Despite—or because of—his rejection of the Republican establishment, Donald Trump remains the frontrunner for the party’s presidential nomination. Eleven days before the Iowa caucus, however, the outsider candidate is gaining traction with the powers-that-be, including big-money donors.
Spencer Zwick, the top fundraiser for Mitt Romney’s 2012 campaign, told The Washington Post that a number of “power brokers and financiers” are attempting to build relationships with Trump, many reaching out through Wall Street connections.
“A lot of donors are trying to figure their way into Trump’s orbit,” he said. “There is a growing feeling among many that he may be the guy, so people are certainly seeing if they can find a home over there.”
That’s far from what many pundits expected, which was a Republican establishment uniting to defeat Trump. Instead, it appears they see his main rival in Iowa, Ted Cruz, as the more dangerous threat to their party’s future. GOP luminaries including Senate majority leader Mitch McConnell and former Republican presidential nominee Bob Dole have focused their criticism on Cruz. Even the Republican governor of Iowa, Terry Branstad, has come out against his nomination.
Still, Candice Nelson, a political science professor at American University whose research focuses on campaign finance and voter behavior, isn’t ready to declare Trump the establishment favorite just yet.
“I think it’s more the media looking for a story, at this point,” she tells Quartz. “Then again, everything that’s going on with Trump is something we haven’t really seen before.”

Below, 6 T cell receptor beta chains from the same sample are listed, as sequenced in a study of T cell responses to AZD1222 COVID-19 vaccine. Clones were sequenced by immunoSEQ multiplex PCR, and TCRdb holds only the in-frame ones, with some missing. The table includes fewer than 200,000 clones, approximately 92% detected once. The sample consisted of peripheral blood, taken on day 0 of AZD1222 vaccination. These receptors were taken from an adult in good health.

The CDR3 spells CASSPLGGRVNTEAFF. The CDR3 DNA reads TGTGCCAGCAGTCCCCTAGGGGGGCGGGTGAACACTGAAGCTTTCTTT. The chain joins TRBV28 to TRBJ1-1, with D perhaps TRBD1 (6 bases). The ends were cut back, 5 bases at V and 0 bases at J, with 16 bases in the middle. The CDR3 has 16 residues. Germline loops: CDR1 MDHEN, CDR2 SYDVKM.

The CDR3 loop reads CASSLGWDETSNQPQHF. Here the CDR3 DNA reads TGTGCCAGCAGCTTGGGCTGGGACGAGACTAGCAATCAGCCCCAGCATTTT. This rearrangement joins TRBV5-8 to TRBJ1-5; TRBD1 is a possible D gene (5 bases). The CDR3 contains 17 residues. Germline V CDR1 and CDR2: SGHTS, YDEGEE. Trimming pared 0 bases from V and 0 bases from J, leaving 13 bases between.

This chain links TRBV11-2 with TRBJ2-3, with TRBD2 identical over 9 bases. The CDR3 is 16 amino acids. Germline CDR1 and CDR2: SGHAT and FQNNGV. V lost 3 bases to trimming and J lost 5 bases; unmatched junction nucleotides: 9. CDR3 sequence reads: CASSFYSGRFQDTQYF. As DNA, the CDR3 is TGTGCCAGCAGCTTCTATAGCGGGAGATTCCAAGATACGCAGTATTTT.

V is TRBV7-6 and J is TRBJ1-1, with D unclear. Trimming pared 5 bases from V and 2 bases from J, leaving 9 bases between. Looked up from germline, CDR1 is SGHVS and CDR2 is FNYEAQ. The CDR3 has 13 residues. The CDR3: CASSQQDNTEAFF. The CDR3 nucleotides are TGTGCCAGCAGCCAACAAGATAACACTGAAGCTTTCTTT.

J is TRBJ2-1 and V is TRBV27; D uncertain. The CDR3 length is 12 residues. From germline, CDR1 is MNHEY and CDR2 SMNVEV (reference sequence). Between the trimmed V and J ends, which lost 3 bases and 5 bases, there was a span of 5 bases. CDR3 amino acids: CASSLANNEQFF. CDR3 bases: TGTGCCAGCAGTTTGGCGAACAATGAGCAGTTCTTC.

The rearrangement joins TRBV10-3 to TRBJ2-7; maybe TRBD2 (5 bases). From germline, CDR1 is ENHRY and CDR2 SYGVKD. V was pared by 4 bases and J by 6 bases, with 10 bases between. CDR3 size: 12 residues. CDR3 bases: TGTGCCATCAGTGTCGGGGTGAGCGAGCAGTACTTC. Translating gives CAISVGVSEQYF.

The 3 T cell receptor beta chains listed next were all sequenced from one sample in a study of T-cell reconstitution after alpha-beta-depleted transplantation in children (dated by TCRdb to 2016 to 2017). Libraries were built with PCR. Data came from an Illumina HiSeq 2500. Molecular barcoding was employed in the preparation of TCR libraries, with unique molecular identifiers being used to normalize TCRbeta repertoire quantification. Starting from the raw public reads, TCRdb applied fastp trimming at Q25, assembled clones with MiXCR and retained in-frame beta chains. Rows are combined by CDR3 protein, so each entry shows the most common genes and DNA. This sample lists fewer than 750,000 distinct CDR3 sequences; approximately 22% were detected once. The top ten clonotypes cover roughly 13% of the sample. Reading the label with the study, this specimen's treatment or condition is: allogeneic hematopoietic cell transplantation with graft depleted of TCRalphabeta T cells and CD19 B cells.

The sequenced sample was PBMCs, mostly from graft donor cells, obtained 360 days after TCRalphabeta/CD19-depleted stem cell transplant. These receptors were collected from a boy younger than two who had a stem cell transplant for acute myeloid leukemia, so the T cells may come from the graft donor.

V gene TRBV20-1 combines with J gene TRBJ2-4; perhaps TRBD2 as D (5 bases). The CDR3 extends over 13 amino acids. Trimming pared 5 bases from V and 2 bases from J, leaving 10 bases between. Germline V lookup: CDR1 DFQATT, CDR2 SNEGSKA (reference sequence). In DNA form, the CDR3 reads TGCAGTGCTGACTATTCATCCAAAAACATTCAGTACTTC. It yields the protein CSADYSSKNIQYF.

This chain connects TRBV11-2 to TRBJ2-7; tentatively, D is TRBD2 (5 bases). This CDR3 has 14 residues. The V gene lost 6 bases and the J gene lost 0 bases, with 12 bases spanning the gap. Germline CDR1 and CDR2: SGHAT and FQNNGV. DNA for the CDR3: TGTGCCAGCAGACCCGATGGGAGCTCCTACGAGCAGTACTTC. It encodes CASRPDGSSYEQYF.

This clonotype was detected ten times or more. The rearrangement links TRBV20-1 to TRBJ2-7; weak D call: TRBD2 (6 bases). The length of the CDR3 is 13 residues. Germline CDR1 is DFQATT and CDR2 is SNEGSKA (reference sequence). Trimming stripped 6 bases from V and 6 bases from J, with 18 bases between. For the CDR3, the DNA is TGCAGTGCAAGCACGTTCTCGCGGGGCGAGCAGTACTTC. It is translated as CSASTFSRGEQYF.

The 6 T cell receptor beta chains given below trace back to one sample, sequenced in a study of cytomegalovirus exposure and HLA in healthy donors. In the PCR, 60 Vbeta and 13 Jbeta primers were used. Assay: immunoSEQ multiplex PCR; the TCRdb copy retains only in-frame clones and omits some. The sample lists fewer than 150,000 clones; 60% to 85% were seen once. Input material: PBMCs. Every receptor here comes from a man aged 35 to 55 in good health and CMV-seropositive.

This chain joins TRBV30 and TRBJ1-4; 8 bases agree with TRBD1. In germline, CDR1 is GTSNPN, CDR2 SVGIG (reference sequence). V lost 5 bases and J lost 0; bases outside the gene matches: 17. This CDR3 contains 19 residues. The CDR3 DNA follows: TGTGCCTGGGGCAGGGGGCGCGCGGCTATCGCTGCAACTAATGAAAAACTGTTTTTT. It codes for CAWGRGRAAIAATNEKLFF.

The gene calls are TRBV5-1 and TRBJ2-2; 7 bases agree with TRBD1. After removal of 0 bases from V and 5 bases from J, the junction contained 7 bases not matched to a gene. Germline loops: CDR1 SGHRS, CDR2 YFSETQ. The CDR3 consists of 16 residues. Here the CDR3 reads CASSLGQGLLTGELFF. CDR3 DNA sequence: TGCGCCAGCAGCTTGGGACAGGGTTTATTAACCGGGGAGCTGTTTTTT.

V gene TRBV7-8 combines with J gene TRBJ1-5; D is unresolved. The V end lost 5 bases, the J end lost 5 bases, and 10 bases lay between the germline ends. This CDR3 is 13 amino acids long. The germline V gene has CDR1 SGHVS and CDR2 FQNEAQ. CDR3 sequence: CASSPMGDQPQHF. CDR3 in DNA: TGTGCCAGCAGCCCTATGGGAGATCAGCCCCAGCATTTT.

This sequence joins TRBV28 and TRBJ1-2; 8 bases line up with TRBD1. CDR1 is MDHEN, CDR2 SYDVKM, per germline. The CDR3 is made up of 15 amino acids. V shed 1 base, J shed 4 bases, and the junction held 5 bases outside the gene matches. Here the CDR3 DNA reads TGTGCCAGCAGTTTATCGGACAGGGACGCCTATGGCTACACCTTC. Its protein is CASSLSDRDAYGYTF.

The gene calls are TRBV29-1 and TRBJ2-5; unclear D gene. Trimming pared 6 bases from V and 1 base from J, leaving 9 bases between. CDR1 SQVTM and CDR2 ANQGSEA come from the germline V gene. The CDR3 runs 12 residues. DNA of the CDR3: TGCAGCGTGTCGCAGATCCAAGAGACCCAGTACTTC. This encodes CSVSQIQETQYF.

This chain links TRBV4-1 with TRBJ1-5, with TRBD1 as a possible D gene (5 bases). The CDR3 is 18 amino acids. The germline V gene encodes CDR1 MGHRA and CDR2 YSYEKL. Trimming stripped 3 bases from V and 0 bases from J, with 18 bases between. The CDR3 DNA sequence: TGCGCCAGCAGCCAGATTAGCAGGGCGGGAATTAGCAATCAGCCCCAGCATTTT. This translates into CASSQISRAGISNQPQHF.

But Nelson acknowledges that the beginnings of a major shift may very well be under way.
“Donors are trying to hedge their bets,” she says. “Whoever the nominee is, they want the opportunity to have a conversation with that person. What’s interesting about Trump and business leaders is that one would expect he would already have relationships with these people prior to running for president.”
Trump has, of course, radically outperformed expectations while eschewing big-donor support, which raises questions about whether large-scale campaign financing really matters for Republicans in 2016. Florida governor Jeb Bush has garnered wide support from donors—including raising more than $100 million for his allied Super PAC, Right to Rise—to little avail.
For Nelson, big donors still have a role to play for Republicans in 2016.
“Even if money doesn’t matter, the fact that people are willing to contribute money suggests support, or at least a willingness to accept whoever the nominee is,” she says. “In Trump’s case, it’s less about money—it gives him an opportunity to say ‘I have broad support from all these important people,’ though.”
Beyond the business set, support for Trump’s candidacy among Republicans appears to be broadening. Back in March 2015, only 23% of Republican voters said they would support Trump in a general election. According to the latest NBC/Wall Street Journal poll, that number is now 65%.
A Jan. 20 story in The Hill profiled several Republicans who have thrown their weight behind Trump, including Richard Edwards, the president an electrical contracting firm in Pennsylvania who, until now, has considered himself a “lifelong establishment Republican.”
“My friends are now seeing something in him,” Edwards told The Hill. “He just understands business, and he’s right in saying that America is a business. It’s a multi-billion-dollar business.”